Not permanently. As a fancy, sure. I’ve got an adventurous heart. I’d jump into the fray and have a go. Even just moving through a fantasy world for a while sounds like fun to me. But mostly, I’m pretty satisfied with my real life. That can hold adventure enough, I imagine.
> What was the hardest scene for you to write?
There were actually several. There are a couple with my main character, where he’s called on to do something and for reasons of his own, he can’t. Him failing his friends and family, even when he believes himself right to do it, were tough. But those are also precisely some of the reasons I write at all. If I can crib from Faulkner, “the problems of the human heart in conflict with itself . . . alone can make good writing . . .” I find a great deal of truth in that.
> When and where do you write?
I typically am up around 3:30 am. I putter a bit to wake up, then write for a few hours before work. I keep the same schedule on the weekends. And typically, I’m in my home office. But when I’m on the road, or out and about, I often plop down and do the same. As long as I’ve got a keyboard, I’m good.
The actual creation of story is the thrill. When you feel you’ve got it right and the story sings, there are few things better. And worst? Man, I can’t think of one right now. Maybe I’ll come back to that.
> What is something you didn’t know about the publishing industry before you had your first book published?
All the work that still takes place on a book, even after you’ve turned it in. And I don’t mean work that just the publisher does. I’ve been working on my book, in one fashion or another, since turning it in, for well over a year. Lots of small things. Good stuff, but a complete surprise.
> Do you have any advice for hopeful authors?
Don’t stop. If anyone tries to discourage you, tune them out. And keep educating yourself about your craft and the industry. Do all this, and you’ll succeed. May take a while. But writers seem to have a healthy dose of patience.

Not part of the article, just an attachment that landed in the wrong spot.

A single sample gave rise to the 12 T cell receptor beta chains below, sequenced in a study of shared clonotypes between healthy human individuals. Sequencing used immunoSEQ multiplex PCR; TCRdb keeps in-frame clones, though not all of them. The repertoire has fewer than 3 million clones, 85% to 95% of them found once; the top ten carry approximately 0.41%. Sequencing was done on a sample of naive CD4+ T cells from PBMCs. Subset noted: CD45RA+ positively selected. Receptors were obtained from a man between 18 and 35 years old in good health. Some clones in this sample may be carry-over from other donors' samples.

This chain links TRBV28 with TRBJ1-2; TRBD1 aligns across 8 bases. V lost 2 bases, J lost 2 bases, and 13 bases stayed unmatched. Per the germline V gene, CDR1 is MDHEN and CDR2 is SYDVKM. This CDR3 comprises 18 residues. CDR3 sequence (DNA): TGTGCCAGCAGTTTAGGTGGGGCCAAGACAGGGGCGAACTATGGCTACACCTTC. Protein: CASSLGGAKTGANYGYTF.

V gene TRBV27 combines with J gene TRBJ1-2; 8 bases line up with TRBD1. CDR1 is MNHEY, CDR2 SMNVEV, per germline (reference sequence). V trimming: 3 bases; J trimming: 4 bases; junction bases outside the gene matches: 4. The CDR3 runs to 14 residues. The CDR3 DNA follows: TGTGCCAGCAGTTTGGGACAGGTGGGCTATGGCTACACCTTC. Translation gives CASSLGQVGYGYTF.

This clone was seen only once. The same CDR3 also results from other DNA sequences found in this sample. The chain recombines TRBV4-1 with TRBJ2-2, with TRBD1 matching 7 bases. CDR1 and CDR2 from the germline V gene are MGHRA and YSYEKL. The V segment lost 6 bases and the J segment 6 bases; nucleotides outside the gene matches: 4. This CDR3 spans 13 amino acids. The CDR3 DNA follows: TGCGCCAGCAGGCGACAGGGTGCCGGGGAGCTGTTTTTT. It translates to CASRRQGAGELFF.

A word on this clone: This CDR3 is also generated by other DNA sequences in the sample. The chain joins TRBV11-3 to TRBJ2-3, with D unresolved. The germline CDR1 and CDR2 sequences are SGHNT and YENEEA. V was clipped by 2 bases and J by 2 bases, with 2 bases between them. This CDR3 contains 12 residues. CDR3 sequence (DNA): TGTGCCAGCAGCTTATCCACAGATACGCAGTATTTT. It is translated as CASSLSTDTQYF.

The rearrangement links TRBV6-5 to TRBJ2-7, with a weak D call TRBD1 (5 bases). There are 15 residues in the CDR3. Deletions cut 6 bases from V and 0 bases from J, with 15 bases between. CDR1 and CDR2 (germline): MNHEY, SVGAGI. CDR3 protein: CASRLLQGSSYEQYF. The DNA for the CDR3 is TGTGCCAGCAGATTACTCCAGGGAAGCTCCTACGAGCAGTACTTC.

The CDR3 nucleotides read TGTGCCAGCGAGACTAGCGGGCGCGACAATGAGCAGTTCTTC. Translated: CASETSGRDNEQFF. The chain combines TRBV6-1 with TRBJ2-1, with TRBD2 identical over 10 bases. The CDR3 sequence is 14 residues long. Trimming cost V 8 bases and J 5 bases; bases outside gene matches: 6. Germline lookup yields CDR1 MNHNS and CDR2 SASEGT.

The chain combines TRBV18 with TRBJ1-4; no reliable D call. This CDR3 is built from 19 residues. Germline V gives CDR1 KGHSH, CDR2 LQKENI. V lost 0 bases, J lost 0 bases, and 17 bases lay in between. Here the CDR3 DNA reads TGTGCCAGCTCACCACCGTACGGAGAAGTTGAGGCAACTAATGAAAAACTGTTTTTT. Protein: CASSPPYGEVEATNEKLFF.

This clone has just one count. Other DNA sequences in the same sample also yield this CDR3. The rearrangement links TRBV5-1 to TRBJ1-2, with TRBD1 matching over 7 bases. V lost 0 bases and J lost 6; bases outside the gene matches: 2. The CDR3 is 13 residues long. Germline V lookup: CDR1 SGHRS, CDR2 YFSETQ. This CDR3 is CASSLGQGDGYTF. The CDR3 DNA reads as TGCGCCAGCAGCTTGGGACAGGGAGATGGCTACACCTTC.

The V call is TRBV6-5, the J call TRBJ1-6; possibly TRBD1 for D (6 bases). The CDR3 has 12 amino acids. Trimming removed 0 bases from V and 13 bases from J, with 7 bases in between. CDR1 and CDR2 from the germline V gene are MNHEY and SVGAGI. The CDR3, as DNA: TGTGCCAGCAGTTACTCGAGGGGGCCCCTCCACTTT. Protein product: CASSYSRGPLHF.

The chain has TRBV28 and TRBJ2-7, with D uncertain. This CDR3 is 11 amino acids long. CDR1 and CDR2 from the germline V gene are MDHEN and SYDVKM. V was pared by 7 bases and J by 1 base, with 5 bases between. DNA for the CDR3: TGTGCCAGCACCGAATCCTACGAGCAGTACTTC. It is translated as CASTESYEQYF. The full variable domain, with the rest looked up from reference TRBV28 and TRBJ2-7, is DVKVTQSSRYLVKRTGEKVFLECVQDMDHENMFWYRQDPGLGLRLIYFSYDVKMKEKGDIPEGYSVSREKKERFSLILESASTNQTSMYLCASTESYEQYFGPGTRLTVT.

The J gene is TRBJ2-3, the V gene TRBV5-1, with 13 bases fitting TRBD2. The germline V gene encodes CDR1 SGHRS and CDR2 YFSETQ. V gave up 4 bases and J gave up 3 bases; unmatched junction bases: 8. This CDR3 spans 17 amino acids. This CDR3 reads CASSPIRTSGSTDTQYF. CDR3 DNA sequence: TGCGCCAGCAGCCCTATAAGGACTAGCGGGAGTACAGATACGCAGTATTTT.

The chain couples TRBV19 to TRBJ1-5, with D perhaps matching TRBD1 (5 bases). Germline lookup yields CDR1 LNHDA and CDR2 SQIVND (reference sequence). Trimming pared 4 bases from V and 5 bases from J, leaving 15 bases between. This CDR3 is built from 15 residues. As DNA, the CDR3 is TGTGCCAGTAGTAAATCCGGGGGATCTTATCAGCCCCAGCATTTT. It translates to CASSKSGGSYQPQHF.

> Any tips against writers block?
Have fun! Writing should be fun. Consider it play. If you don’t worry about getting it perfect (just agree with yourself that you can always go back and tune up the language), then you can just write whatever, and the writing seems to be self-lubricating, so to speak—you’ll get stuck less and less.
> How do you discipline yourself to write?
Ah, discipline. I’m not sure that can be taught. Maybe. I think you have to believe in your goal, probably set a schedule, and be dogged about it. How, where, when a writer writes is individual. And deciding it for oneself is likewise something only the writer can do. If the rest of your life is undisciplined, I’m not sure you can do it just for writing. Again, maybe. But it might be wise if a writer is struggling to be disciplined about the writing, then he or she should “clean house.” In other words, put everything in your life in order. Of course, life happens, and there’ll be hiccups. Now, that said, some writers don’t even think in terms of discipline. They love to write so much you can’t keep them away from the keyboard. But there are just as many who have to have routines and squeeze in the time—like me, since I have a day job. So, make the commitment to yourself. If you can’t commit to yourself about something you love, there’s probably something else going on.
[This isn't the official book trailer, it's something his friends put together (which just shows how talented his friends are).]